The novel coronavirus doesn’t seem to be discriminating against who it affects. But are there groups that are at higher risk of infection than others?
The Center For Disease Control is careful to say that older folks, those with underlying medical conditions and those living with HIV/AIDS might be at higher risk of getting the virus.
"It's based on who is most likely to get the disease," said Brian Labus, an assistant professor at UNLV's School of Public Health. "And if they do get the disease, [it's] who is most likely to have a serious complication or die. That's based on the presence of underlying conditions. The kind of things that make it tough for your immune system to fight things off."
For instance, someone on chemotherapy for cancer, or someone taking certain medications or someone with diabetes, are more at risk. Older people are more at risk simply because our immune systems weaken as we age.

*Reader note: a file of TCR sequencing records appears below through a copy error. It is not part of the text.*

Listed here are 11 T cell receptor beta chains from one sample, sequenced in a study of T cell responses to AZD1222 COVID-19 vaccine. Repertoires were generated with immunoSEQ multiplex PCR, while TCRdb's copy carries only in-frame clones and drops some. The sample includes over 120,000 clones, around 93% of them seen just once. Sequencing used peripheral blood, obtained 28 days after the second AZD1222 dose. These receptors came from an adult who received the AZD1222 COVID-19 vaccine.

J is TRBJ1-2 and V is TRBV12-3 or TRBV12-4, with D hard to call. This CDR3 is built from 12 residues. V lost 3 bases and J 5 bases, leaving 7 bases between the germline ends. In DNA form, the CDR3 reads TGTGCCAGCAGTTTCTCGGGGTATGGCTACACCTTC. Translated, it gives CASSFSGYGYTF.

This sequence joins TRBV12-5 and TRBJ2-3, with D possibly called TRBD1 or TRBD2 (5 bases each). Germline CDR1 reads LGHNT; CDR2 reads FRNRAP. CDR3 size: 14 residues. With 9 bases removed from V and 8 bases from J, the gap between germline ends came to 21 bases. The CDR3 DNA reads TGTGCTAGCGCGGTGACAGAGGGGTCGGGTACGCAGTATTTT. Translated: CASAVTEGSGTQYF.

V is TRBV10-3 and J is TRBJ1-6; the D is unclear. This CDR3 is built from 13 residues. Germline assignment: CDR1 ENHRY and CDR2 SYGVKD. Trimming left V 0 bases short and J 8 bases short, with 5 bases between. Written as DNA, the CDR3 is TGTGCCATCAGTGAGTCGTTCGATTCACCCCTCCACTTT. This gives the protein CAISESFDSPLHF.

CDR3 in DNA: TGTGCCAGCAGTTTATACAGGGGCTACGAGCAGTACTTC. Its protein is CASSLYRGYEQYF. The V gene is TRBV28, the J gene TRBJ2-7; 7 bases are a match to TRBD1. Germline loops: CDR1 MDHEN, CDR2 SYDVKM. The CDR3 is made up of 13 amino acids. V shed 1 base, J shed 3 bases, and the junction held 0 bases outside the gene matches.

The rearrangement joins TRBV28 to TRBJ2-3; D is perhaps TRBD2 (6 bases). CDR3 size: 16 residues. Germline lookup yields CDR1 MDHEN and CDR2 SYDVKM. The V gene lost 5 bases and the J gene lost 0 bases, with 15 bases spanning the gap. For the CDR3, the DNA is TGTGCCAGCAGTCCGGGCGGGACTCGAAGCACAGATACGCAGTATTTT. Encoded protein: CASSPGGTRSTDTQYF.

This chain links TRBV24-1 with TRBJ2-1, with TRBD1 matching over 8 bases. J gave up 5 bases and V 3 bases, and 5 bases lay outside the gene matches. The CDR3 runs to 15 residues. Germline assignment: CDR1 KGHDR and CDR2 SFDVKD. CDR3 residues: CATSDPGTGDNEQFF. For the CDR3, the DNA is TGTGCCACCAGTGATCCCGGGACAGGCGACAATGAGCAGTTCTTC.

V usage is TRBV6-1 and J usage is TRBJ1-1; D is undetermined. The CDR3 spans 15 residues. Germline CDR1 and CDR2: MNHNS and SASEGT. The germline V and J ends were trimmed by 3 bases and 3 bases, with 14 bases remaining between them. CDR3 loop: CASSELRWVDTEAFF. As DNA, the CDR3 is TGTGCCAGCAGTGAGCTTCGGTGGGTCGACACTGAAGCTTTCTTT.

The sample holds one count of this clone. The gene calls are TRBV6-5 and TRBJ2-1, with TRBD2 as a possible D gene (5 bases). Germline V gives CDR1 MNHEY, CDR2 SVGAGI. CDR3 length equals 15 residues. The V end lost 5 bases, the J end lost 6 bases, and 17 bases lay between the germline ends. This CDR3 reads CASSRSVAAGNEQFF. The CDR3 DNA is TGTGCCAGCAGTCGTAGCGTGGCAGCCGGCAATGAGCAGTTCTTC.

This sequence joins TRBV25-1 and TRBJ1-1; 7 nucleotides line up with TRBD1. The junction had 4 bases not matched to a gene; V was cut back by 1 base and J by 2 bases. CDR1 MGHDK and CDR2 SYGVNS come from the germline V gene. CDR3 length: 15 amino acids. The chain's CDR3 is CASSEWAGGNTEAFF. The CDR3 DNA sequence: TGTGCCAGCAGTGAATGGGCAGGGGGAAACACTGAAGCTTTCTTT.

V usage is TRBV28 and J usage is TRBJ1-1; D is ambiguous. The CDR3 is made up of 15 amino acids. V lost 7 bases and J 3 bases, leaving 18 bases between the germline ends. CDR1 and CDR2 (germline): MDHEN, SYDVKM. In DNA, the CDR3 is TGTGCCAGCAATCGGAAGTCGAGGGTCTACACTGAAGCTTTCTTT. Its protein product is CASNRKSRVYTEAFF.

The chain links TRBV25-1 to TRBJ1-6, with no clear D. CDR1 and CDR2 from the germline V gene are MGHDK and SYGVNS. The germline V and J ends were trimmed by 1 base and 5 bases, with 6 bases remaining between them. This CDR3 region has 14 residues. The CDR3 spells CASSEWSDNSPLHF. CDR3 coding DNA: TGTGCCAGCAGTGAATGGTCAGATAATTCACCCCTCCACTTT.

People with asthma or those who smoke are also at higher risk, Labus said.
"This is a respiratory illness that affects the lungs," he said, "Anytime you have physical damage to the lung, which is what you get from smoking or problems you see with the inflammation from asthma or other underlying lung problems, it's going to be tougher for your body to deal with something that gets in there."
He said anyone with those issues is going to have a problem fighting off a lot of different kinds of respiratory illnesses, including COVID-19
And then there’s those with compromised immune systems like people with HIV/AIDS.
There’s no evidence yet they are directly affected by the virus, but concerns abound since those with suppressed immune systems can be affected by other viral respiratory illnesses.
Labus said even without an outbreak of a potentially deadly virus, HIV/AIDS patients need to practice social distancing to stay healthy during flu and cold season, depending on how compromised their immune systems are.
Gary Costa, the executive director for Golden Rainbow, which helps people with HIV/AIDS in Southern Nevada, said the people his group works with are very concerned about the spreading virus.
Brian Labus, assistant professor, UNLV School of Public Health; Gary Costa, executive director, Golden Rainbow
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